Richard Gere, Susan Sarandon, Tim Roth, Brit Marling, Laetitia Casta, Nate Parker, Stuart Margolin, Chris Eigeman, Graydon Carter and Bruce Altman
The only reason Arbitrage was getting so much praise last year was because of Richard Gere and his supposed career best performance. Well i agree with it, Arbitrage belongs to Richard Gere. Arbitrage is a movie about greed, power and covering up your mistakes in order to save your own ass. Robert Miller (Gere) is a sixty-year old billionaire who has cooked his company's book in order to cover up a big investment loss and to save himself from being arrested for fraud. Miller is a sharp minded man who always have his job and his work on his mind and he is good at it. His family that we meet later on is a happy family on the outside but the strains can be seen and felt. Miller continues doing work while not letting anybody know of the things he have done. Of course, he is a rich man in a sort of unhappy marriage and even if he wasn't, there is always a mistress involved. Miller always tries to be there for her when she needs him, whether its his work or his family, he always have excuses to cover his meetings up. One night, an accident happens and its because of Miller driving while he is drowsy. His mistress dies on the spot and he himself makes a run from there asking help from a person he have been helping his entire life. Now Detective Bryer (Roth) is after him as well because he suspects Miller is definitely involved in the accident and he is the killer. Miller now have just way too much on his plate, he is trying to avoid the detective and while he is investigating, to play it cool. At home, he doesn't want his wife to know anything. His own daughter on the other hand somehow finds out about her father's deed related to his company and because she works there too, she can go to jail as well. Arbitrage is one of those movies where its characters are pretty unlikable. They have done many bad things in their lives and they take everything for granted, whether its lives, relationships, themselves or the freaking money. Even the good ones have a reason to be annoying because they still thinks about themselves only.
This is Director Nicholas Jarecki's feature movie debut and i am really pleased with what i saw. Its actually a very different kind of movie if you consider all these Global Financial Meltdown inspired tales that we have been seeing quite a lot because the story is setup in a different place. Its doesn't happen at the center of it and neither does it tells about those who were involved in it but rather targets some random individual who may or may not be inspired by real life people i mean supposedly, this must have happened and it does. Arbitrage isn't structured entirely as a thriller but it works as a suspense drama. Its a pulpy and very juicy melodrama which delivers the fun and grown up entertainment while it doesn't takes its audience for granted and trusts them for every silly or intelligent thing it has to offer. Richard Gere in a very meaty role is something of a breakthrough. I personally don't remember seeing him play such a complete character where he had to do so much, be so much and deliver perfection on so many levels. Miller is in a constant state of battle with himself, trying to cover up the awful things that he have done. He cares about his family and wife but have other secrets to hide as well beside his work. He cares about his mistress as well and is always there when she needs him. He cares about his work as well because its providing him with money and stability albeit of the wrong things that he had to do to make sure it goes on this way. He is a person with low-morals of course but every time he has to compromise something, he seems more human than a money grabbing monster. There are other performances that stands out as well in parts like Brit Marling, Nate Parker, Susan Sarandon and Tim Roth. The confrontation of Miller with his daughter regarding the cover up is a fantastic scene that is brilliantly written and shot. The fighting scenes with his wife are amazingly acted. Nate Parker is a big deal. Tim Roth just looks good as a detective but his character is someone who becomes more annoying as the movie goes on. Arbitrage is an intelligent and layered financial drama with moments of high drama and suspense that keeps one involved in it. Arbitrage had the tendency to be a great movie instead of good but it doesn't really goes there. But i like the way its been done.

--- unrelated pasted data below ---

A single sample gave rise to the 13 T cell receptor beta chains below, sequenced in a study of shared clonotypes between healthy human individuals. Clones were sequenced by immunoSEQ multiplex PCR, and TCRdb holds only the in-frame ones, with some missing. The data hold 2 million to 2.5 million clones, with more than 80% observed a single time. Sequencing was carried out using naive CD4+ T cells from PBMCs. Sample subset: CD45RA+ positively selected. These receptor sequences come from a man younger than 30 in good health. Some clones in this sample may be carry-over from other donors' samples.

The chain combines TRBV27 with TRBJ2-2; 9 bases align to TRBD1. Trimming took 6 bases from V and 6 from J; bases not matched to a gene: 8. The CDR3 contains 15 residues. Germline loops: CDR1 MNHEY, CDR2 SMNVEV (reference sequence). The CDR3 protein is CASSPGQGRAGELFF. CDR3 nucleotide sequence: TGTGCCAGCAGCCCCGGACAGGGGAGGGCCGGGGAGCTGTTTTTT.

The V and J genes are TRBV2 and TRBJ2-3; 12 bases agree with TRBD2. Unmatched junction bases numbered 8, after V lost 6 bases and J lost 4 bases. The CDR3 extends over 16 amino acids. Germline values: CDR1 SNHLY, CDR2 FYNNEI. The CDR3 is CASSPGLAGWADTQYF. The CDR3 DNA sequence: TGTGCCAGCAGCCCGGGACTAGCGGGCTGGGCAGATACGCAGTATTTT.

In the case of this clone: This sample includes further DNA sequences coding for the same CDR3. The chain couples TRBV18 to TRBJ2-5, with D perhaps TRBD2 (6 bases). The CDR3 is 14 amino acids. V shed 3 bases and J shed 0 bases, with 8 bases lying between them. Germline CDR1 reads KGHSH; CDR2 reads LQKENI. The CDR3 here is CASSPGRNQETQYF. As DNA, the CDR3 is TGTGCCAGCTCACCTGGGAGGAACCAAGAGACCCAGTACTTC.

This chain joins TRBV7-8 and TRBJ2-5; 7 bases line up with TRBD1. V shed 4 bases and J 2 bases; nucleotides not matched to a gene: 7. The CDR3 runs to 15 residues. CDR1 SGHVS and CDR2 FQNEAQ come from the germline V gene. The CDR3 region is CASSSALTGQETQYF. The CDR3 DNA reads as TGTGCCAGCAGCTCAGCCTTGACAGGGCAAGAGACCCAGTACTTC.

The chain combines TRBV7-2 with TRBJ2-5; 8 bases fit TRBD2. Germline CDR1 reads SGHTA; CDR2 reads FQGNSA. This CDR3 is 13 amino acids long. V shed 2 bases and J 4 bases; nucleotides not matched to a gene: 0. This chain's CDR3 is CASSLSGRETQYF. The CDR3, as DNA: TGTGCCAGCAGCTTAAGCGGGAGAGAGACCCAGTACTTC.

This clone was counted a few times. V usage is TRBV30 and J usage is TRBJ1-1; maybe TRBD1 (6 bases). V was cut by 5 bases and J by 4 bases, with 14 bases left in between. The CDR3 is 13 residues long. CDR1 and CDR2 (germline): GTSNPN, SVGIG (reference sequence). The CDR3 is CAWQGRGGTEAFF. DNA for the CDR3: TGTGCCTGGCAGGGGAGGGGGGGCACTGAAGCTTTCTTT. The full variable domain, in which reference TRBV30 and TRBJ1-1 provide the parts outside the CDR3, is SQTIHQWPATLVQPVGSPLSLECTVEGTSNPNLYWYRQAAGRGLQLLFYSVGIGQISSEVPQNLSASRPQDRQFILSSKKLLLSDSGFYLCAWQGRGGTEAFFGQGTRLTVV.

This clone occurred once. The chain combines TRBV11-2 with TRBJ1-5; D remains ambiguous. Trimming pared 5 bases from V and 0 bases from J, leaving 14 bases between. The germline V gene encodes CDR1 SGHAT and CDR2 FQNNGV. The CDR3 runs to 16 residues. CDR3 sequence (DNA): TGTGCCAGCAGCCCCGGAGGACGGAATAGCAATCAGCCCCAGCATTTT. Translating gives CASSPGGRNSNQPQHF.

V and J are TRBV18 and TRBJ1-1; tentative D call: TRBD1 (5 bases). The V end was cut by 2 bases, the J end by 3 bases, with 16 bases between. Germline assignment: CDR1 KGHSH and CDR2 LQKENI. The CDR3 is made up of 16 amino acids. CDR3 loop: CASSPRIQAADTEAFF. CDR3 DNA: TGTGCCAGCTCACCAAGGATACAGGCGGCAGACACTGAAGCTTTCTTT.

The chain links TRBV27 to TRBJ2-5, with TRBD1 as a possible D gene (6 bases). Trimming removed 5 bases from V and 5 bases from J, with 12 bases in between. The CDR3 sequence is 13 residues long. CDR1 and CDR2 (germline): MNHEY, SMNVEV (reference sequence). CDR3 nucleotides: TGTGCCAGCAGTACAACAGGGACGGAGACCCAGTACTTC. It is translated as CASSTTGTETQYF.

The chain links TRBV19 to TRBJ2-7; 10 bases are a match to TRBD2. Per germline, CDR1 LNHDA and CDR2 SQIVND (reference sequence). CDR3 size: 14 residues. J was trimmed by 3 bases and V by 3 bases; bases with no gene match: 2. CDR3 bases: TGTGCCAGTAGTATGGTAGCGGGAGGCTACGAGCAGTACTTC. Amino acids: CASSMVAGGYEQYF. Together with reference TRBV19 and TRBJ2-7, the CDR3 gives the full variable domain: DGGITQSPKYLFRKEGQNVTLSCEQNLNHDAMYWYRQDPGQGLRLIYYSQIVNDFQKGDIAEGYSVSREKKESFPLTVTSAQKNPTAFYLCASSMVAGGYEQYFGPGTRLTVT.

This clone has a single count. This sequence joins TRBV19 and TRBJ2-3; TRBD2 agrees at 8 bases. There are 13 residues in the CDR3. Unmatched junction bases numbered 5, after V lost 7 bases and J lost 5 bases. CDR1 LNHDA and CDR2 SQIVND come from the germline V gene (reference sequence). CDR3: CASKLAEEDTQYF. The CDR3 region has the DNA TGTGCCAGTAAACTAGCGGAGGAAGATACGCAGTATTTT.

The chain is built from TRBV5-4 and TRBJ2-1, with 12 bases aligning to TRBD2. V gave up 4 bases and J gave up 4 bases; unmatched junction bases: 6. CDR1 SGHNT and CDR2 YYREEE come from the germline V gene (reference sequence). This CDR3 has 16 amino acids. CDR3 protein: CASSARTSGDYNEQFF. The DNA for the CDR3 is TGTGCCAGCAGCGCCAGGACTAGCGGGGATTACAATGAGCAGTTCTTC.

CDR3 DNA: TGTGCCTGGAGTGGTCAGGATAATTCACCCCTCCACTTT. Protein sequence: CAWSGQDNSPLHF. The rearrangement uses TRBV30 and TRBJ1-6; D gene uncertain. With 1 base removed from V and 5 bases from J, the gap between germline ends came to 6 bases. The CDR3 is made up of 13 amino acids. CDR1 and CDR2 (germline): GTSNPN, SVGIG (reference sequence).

Ann Dowd, Dreama Walker, Pat Healy, Bill Camp, Philip Ettinger, James McCaffrey and Ashlie Atkinson
One of the most disturbing and deeply unsettling experiences of my life was when i watched this movie last year. During my viewing, i was having this constant urge to stop the movie and run far away from the screen. It was an endurance test for me and something that i will not want to be put under ever again. Compliance is based on a true story, yes it is one of those movies but no, it earns that statement because it doesn't gimmicks or anything on the expense of being based on something that happened. The plot revolves around a fast-food restaurant whose manager receives a call from someone claiming to be a police officer and advises her to cooperate with him because one of her employees have stolen some money from a customer. These kind of incidents have happened in the past and the famous one being at McDonald's in a particular town where prank calls were received. Now the movie has this very eerie kind of an aura from the very start. Even if you don't really know anything about the plot, you will end up sensing that feeling of danger in the air. The way those employees talk about their manager behind her back, they way she treats them, i mean its basic and usual things but you can't help but think about them after seeing things unfold in such terrible ways. Ann Dowd gives one of the best supporting performance of 2012 in this movie. She plays the role of Sandra who is the manager of the restaurant. There is something in the way she looks, speaks and acts with the people. I mean you can see a blend of innocence, guilt, jealousy, rage but she doesn't act on it but just avoids whatever there is being said about her and acts very cool. Craig Zobel, the way he directed this movie is nothing short of wonderful atmospheric and compelling movie experience. The way he uses camera, shots and music increases the tension from time to time.